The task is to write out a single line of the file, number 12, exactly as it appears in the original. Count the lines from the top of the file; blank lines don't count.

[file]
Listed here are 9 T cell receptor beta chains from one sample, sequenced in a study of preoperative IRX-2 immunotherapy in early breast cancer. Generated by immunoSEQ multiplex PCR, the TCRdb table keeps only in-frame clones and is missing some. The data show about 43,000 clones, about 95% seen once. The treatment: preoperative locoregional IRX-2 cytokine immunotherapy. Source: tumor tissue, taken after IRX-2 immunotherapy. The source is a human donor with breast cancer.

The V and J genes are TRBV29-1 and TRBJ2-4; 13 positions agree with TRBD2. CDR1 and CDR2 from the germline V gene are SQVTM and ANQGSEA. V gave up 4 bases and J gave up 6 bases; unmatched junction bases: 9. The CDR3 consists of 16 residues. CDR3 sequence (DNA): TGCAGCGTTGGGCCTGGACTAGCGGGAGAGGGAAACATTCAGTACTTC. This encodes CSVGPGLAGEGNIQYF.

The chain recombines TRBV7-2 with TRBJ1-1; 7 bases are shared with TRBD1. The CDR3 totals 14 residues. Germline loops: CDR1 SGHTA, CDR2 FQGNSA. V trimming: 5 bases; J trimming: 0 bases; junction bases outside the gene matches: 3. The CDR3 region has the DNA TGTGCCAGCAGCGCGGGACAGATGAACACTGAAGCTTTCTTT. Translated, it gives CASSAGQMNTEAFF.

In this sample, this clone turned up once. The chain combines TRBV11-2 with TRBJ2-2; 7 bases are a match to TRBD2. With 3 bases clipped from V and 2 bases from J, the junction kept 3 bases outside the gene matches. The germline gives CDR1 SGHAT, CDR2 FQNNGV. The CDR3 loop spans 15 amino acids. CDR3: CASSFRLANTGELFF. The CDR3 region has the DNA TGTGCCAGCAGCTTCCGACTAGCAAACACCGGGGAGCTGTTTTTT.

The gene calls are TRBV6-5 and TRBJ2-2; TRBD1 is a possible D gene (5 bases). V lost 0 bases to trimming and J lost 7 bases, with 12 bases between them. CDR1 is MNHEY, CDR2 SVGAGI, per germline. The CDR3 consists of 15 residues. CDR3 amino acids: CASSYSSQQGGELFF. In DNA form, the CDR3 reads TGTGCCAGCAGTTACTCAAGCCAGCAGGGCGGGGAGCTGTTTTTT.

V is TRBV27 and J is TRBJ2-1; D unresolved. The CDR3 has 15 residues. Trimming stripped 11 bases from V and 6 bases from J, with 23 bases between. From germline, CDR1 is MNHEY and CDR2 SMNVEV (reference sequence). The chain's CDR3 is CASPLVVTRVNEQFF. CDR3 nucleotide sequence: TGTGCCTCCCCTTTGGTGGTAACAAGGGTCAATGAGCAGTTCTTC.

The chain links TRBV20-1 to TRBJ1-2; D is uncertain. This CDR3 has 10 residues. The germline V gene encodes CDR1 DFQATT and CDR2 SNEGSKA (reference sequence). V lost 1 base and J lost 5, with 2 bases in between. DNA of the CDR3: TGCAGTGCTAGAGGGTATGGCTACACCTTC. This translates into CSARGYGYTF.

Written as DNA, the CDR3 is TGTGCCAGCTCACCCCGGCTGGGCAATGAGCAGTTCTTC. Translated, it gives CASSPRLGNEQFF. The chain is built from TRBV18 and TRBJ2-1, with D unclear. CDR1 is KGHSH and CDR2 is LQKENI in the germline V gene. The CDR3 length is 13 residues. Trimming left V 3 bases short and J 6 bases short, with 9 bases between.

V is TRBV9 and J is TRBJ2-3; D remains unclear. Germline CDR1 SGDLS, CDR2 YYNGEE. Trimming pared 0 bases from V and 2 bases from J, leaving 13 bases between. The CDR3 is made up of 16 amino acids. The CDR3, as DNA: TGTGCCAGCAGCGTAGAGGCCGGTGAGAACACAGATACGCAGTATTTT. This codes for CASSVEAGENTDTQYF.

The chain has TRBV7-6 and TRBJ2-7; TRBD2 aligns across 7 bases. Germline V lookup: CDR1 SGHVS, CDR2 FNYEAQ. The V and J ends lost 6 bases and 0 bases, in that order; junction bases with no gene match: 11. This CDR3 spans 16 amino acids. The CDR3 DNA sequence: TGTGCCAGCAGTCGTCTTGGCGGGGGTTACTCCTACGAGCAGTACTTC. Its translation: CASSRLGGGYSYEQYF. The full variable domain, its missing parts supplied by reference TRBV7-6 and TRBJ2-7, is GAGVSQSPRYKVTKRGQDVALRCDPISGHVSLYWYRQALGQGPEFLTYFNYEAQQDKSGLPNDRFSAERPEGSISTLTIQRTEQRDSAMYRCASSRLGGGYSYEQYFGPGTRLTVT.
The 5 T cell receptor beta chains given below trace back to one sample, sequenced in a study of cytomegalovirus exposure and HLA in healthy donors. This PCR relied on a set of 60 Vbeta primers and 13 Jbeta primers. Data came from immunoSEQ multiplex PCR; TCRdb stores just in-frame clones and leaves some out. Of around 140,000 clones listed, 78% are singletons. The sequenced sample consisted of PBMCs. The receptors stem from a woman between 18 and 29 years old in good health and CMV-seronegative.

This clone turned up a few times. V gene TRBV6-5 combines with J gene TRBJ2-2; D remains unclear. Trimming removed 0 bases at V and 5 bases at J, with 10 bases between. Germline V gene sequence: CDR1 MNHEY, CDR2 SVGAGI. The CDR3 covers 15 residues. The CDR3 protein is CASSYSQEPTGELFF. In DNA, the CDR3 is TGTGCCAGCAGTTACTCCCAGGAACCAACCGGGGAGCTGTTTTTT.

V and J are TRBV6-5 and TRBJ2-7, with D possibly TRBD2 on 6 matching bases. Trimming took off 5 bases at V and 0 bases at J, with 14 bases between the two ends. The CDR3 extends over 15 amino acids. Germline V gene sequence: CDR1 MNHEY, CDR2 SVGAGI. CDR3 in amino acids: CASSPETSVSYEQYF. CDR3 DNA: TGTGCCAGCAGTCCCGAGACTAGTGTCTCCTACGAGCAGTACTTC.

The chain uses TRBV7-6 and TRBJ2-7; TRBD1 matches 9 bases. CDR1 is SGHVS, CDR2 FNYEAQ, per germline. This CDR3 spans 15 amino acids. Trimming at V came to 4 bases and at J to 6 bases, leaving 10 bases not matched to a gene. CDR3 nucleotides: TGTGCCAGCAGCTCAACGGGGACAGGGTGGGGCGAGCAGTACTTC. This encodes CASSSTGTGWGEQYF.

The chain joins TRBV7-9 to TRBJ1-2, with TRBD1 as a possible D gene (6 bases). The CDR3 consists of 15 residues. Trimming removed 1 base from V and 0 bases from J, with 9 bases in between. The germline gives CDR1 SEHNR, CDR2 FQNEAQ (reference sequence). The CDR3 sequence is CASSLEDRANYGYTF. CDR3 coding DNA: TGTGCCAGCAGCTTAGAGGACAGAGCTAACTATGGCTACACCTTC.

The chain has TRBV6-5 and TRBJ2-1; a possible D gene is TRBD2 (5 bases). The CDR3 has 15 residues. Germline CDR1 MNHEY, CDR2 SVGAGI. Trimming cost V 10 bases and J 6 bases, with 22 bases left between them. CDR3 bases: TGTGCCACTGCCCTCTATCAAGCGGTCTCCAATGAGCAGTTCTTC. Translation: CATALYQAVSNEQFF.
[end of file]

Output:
This clone turned up a few times. V gene TRBV6-5 combines with J gene TRBJ2-2; D remains unclear. Trimming removed 0 bases at V and 5 bases at J, with 10 bases between. Germline V gene sequence: CDR1 MNHEY, CDR2 SVGAGI. The CDR3 covers 15 residues. The CDR3 protein is CASSYSQEPTGELFF. In DNA, the CDR3 is TGTGCCAGCAGTTACTCCCAGGAACCAACCGGGGAGCTGTTTTTT.